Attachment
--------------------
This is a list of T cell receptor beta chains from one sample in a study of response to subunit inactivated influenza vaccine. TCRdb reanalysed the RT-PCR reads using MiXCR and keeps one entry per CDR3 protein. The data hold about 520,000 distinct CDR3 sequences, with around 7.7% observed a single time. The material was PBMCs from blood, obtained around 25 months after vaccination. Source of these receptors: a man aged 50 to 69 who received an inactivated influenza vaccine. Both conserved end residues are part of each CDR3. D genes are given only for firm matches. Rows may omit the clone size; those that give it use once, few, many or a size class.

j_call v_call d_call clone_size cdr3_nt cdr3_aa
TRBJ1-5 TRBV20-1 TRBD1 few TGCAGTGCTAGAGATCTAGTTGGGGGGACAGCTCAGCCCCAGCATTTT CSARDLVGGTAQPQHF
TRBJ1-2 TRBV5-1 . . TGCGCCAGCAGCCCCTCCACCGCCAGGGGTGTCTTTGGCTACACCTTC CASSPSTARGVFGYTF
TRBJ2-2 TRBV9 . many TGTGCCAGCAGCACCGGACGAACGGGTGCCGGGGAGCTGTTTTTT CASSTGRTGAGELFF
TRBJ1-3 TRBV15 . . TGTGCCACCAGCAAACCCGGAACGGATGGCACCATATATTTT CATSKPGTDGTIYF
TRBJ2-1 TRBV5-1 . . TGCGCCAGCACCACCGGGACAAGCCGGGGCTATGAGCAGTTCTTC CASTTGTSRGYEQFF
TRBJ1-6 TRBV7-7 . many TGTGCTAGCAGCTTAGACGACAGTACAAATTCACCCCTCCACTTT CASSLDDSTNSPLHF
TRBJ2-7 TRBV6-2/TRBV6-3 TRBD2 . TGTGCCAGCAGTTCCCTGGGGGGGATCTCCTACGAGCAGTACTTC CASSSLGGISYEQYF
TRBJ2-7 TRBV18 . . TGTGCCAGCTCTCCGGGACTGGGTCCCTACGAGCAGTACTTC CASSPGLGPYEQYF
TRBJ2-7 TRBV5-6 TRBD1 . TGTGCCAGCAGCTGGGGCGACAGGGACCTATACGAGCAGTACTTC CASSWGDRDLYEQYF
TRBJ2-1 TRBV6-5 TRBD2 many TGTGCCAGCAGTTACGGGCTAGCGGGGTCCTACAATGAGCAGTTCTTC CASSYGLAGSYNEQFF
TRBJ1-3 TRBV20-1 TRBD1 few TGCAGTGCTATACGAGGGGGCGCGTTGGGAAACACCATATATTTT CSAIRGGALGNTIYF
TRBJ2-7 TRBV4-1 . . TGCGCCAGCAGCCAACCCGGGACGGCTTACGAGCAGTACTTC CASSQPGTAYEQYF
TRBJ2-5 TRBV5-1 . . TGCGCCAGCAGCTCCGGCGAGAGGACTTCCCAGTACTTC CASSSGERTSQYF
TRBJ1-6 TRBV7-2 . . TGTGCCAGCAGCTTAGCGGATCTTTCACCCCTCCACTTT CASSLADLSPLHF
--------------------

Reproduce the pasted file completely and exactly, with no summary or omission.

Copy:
This is a list of T cell receptor beta chains from one sample in a study of response to subunit inactivated influenza vaccine. TCRdb reanalysed the RT-PCR reads using MiXCR and keeps one entry per CDR3 protein. The data hold about 520,000 distinct CDR3 sequences, with around 7.7% observed a single time. The material was PBMCs from blood, obtained around 25 months after vaccination. Source of these receptors: a man aged 50 to 69 who received an inactivated influenza vaccine. Both conserved end residues are part of each CDR3. D genes are given only for firm matches. Rows may omit the clone size; those that give it use once, few, many or a size class.

j_call v_call d_call clone_size cdr3_nt cdr3_aa
TRBJ1-5 TRBV20-1 TRBD1 few TGCAGTGCTAGAGATCTAGTTGGGGGGACAGCTCAGCCCCAGCATTTT CSARDLVGGTAQPQHF
TRBJ1-2 TRBV5-1 . . TGCGCCAGCAGCCCCTCCACCGCCAGGGGTGTCTTTGGCTACACCTTC CASSPSTARGVFGYTF
TRBJ2-2 TRBV9 . many TGTGCCAGCAGCACCGGACGAACGGGTGCCGGGGAGCTGTTTTTT CASSTGRTGAGELFF
TRBJ1-3 TRBV15 . . TGTGCCACCAGCAAACCCGGAACGGATGGCACCATATATTTT CATSKPGTDGTIYF
TRBJ2-1 TRBV5-1 . . TGCGCCAGCACCACCGGGACAAGCCGGGGCTATGAGCAGTTCTTC CASTTGTSRGYEQFF
TRBJ1-6 TRBV7-7 . many TGTGCTAGCAGCTTAGACGACAGTACAAATTCACCCCTCCACTTT CASSLDDSTNSPLHF
TRBJ2-7 TRBV6-2/TRBV6-3 TRBD2 . TGTGCCAGCAGTTCCCTGGGGGGGATCTCCTACGAGCAGTACTTC CASSSLGGISYEQYF
TRBJ2-7 TRBV18 . . TGTGCCAGCTCTCCGGGACTGGGTCCCTACGAGCAGTACTTC CASSPGLGPYEQYF
TRBJ2-7 TRBV5-6 TRBD1 . TGTGCCAGCAGCTGGGGCGACAGGGACCTATACGAGCAGTACTTC CASSWGDRDLYEQYF
TRBJ2-1 TRBV6-5 TRBD2 many TGTGCCAGCAGTTACGGGCTAGCGGGGTCCTACAATGAGCAGTTCTTC CASSYGLAGSYNEQFF
TRBJ1-3 TRBV20-1 TRBD1 few TGCAGTGCTATACGAGGGGGCGCGTTGGGAAACACCATATATTTT CSAIRGGALGNTIYF
TRBJ2-7 TRBV4-1 . . TGCGCCAGCAGCCAACCCGGGACGGCTTACGAGCAGTACTTC CASSQPGTAYEQYF
TRBJ2-5 TRBV5-1 . . TGCGCCAGCAGCTCCGGCGAGAGGACTTCCCAGTACTTC CASSSGERTSQYF
TRBJ1-6 TRBV7-2 . . TGTGCCAGCAGCTTAGCGGATCTTTCACCCCTCCACTTT CASSLADLSPLHF